But there are lots of other indicators, too. Right? And we know we’re already beginning to see this, that because of climate change, because of instability of political regimes around the world, that even though we’re not seeing the same kind of international crises that maybe we did in the 20th century, crises are much more local, they’re also very intense for people. So we’re going to see more and more famines, we’re going to see rising sea levels displace people, which are going to create huge waves of refugees. We’ve seen what the refugee crises have done recently in the Middle East, and in Europe, even destabilized politics here in the United States.
So yeah, while certainly … the way that we used to measure, a lot of the indicators that we used to use to measure human flourishing, those things seem to be getting better, but I think the indicators are shifting, and the world is getting worse for many people, even while it’s getting better for others. This is part of the increasing inequality that we’re seeing in the 21st century around the globe. Inequality not just of how much money you have in your pocket, but the sort of life outcomes and life opportunities that you’re going to have.
What book of scripture talks more about inequality than any book of scripture in the world, it’s the Book of Mormon. Right? The Book of Mormon is the great book of scripture about inequality. It is the great prophetic critique of inequality, which means it is the scripture for our time. So we may not call them Gadianton robbers now, and I’m not one for conspiracy theories and things like that, but the analysis of the inequality and what that does to social conditions, and to the human person, the Book of Mormon has such a prophetic critique about that.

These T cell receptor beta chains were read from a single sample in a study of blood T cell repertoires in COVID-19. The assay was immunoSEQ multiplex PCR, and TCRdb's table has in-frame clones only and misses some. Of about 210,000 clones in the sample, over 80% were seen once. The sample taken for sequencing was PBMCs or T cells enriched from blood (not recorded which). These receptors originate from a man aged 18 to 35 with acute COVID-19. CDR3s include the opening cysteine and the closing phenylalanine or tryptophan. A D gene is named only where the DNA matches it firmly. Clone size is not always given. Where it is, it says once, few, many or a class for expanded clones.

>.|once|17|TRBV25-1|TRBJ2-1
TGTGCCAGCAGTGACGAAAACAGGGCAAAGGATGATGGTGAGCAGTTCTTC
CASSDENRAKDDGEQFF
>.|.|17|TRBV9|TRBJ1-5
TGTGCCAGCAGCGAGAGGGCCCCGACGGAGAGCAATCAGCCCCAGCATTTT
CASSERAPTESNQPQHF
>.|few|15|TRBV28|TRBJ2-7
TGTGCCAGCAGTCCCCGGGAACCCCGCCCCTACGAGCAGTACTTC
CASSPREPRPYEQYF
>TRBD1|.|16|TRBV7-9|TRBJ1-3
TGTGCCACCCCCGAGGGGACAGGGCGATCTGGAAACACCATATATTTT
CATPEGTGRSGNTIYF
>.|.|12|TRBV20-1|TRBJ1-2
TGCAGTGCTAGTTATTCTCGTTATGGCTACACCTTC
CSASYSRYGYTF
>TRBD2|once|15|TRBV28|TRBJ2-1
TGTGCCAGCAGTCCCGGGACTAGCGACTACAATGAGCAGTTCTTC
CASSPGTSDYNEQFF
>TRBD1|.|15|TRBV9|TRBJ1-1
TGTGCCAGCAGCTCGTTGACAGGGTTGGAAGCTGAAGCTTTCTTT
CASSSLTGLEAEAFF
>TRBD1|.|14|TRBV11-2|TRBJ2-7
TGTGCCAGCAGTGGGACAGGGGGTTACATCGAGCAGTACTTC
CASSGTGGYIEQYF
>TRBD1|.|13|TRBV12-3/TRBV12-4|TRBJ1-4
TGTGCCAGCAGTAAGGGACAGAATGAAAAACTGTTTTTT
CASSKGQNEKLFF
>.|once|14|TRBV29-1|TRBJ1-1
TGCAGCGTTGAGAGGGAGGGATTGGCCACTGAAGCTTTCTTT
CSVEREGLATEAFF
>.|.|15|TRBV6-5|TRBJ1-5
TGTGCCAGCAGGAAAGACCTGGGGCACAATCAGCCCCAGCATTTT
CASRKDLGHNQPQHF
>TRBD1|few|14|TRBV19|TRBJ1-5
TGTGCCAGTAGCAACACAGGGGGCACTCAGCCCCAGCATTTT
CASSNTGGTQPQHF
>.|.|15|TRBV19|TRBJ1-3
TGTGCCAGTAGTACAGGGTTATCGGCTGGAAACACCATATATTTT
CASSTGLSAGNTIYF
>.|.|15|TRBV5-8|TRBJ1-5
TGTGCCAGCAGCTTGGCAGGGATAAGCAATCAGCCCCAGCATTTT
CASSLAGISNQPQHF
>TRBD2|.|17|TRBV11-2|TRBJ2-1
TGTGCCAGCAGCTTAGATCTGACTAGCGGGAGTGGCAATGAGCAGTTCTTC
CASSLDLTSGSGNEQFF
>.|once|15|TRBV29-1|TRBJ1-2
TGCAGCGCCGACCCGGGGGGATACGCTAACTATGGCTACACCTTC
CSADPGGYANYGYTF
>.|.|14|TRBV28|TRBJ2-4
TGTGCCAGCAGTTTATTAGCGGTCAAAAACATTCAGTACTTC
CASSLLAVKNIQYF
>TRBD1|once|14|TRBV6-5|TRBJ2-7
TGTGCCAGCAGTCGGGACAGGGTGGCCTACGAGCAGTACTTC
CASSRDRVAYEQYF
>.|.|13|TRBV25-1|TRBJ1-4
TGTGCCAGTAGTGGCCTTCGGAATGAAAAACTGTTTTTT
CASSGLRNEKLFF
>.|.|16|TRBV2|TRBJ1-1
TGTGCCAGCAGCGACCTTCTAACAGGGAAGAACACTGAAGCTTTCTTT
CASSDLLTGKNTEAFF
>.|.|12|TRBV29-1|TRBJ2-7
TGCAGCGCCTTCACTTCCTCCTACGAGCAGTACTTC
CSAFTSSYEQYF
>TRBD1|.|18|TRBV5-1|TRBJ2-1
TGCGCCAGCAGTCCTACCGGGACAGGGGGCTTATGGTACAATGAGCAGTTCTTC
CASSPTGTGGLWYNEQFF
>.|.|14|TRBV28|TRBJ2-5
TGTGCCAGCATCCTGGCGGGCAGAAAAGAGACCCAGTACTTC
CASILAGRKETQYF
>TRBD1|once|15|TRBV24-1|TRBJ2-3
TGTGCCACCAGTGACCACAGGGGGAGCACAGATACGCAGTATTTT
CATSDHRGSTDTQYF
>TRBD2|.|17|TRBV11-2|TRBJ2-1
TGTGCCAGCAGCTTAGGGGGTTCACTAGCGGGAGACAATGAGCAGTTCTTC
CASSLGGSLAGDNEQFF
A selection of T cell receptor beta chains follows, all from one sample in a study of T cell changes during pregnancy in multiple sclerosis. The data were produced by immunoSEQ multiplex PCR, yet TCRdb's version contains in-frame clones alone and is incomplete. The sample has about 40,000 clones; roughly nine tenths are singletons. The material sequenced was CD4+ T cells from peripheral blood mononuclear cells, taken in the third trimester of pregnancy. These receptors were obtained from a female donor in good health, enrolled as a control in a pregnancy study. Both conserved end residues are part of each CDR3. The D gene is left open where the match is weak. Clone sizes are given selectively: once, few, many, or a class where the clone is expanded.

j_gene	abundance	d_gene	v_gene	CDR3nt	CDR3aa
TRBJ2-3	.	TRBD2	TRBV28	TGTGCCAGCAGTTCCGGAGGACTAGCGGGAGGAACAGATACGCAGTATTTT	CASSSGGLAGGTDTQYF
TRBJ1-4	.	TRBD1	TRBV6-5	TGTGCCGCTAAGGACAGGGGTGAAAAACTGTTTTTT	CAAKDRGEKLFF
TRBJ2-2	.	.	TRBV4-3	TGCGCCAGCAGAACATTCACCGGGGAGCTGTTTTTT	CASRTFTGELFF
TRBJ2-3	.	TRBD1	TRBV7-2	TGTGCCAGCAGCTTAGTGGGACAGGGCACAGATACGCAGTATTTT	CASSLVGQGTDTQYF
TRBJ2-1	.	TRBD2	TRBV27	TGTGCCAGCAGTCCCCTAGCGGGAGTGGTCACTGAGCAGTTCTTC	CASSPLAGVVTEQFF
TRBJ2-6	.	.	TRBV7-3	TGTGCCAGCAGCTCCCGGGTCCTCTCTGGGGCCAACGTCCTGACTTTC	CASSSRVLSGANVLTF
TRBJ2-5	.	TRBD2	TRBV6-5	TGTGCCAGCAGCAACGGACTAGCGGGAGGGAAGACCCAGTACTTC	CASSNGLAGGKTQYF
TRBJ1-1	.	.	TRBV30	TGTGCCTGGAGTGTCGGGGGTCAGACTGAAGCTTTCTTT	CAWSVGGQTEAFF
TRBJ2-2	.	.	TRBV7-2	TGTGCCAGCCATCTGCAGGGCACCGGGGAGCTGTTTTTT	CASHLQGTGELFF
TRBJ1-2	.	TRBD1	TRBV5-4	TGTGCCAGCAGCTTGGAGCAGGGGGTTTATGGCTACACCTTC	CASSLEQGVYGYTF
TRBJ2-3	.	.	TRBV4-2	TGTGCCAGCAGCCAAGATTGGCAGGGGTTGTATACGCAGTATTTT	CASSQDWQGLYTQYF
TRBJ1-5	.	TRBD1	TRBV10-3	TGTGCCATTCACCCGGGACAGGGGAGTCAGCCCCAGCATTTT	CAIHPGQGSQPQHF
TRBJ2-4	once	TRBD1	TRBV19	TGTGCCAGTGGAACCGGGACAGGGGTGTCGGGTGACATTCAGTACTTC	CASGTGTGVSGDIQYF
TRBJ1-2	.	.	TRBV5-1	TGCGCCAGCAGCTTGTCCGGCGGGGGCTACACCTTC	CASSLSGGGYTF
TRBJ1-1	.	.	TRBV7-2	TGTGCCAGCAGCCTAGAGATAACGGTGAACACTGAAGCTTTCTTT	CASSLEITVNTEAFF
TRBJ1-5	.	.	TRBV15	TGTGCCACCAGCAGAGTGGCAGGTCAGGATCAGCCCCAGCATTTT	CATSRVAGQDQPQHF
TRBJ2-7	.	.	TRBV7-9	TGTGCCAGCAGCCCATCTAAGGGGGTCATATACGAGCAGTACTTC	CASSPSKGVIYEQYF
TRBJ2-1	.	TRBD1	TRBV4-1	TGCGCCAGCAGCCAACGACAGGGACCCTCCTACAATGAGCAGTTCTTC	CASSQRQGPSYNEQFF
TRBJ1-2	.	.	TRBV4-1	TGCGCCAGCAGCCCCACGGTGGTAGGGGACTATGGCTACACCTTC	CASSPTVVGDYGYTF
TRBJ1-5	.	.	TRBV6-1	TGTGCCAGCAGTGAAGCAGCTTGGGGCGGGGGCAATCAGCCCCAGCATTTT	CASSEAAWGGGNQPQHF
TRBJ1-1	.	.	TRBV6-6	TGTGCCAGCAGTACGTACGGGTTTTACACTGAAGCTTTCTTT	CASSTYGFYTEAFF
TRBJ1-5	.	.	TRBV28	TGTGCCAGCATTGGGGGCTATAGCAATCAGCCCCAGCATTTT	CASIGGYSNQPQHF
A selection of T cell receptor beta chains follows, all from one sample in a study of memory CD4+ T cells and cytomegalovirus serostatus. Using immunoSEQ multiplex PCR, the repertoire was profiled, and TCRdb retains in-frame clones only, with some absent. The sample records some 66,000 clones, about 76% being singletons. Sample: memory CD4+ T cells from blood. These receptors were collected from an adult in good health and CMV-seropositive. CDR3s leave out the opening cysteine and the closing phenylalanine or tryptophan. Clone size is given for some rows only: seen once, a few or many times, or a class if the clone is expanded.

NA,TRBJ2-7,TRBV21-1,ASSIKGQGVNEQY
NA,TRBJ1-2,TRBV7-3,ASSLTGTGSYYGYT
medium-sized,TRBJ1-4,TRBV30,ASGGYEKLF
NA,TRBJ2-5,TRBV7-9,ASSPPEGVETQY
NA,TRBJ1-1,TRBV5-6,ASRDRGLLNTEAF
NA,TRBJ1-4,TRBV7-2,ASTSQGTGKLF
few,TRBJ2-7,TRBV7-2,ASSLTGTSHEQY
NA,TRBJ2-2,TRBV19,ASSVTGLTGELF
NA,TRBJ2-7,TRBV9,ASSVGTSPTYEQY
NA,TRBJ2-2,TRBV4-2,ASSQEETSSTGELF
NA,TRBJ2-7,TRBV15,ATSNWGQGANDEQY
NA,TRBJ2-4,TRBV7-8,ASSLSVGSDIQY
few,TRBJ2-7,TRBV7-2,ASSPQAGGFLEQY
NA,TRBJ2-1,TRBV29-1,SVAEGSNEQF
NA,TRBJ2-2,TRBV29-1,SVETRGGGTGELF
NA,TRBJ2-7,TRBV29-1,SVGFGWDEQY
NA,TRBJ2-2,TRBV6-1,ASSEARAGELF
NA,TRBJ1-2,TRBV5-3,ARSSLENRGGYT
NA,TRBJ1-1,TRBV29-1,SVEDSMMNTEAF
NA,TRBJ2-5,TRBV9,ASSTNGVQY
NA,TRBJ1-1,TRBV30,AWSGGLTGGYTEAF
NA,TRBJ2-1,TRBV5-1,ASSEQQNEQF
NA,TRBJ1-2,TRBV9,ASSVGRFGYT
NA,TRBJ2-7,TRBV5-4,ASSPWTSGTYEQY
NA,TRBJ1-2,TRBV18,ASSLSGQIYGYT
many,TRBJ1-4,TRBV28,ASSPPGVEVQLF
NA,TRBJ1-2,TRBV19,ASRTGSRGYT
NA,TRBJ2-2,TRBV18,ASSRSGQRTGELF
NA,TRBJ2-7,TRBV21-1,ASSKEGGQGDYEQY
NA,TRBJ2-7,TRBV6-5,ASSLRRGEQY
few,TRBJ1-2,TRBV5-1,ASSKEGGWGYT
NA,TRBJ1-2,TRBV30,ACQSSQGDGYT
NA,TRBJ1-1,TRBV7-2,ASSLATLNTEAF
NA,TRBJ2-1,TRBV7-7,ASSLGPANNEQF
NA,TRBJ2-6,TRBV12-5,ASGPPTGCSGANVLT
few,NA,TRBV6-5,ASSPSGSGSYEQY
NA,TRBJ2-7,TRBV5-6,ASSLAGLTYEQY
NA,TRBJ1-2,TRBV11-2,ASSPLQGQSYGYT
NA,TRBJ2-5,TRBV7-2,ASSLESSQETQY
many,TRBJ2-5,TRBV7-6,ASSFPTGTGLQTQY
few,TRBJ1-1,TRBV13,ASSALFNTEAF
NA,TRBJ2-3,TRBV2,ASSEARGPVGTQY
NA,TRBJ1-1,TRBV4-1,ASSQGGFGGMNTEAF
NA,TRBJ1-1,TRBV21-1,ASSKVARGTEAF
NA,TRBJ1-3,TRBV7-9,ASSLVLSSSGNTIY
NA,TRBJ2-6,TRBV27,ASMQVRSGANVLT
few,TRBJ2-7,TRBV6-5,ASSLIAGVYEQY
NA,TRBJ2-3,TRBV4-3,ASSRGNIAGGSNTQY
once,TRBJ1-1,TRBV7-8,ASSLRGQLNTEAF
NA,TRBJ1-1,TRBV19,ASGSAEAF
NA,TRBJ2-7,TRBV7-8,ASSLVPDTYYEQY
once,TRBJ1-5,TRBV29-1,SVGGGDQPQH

So it’s interesting, you know, apocalypticism sort of seems like out of favor these days, especially religious apocalypticism, and it’s actually interestingly that President Nelson is sort of bringing it back. He’s like, “We live in the last days, and we need to prepare the earth for the Coming of Christ.” And in some ways, that sounds a little bit out of tune, except when you listen to most secularists, who actually I think are the strongest apocalypticists in the world right now, speaking around climate change. I mean, all of the language of climate change is apocalyptic language, that unless we do x, y, and z, the world is going to end, it’s going to be horrible for all these people.
So I actually think that we may not be the only latter-day people around right now. There’s actually a lot of people talking about the last days, and what we need to do to hold off, or to mitigate the worst possibilities of the last days that we live in. If not, then we face a new age of extinction as a human species. I think this is where the Restoration is going to meet with secular thinking, and we’re going to partner. Right now is sort of like religion versus the secular. Well, if we’re going to figure this stuff out, religious folks and secular folks are going to have to work together on all of these big questions.
Tim Chaves: Yeah. And as someone that … I may not be an optimist, but at least I’m someone that wants to be an optimist, I still hope there are inflection points that we can actually affect, to say like, “Hey, the world was going to get better, but we came together … ” or excuse me, “It was going to get worse, and we came together to actually make it better.” But I love the idea that to the extent that we don’t have a handle on something and we are seeing a catastrophe of some kind, I want to be a part of an organization like you’re mentioning, like this third century church that is there for the people who are most severely affected by that.
Patrick Mason: Yeah, and I’m not a pessimist either. I actually do think, I think part of the message of the Restoration is that we can make real change, that the actions we put out in the world have real consequences, and that we can scale up to do that beyond the individual. So I’m not a pessimist, but I’m a realist. And I think that to be a Christian means that we have to enter into the suffering of others, and we have to recognize that there are billions of people in the world right now whose lives are not as comfortable or secure as the three of ours.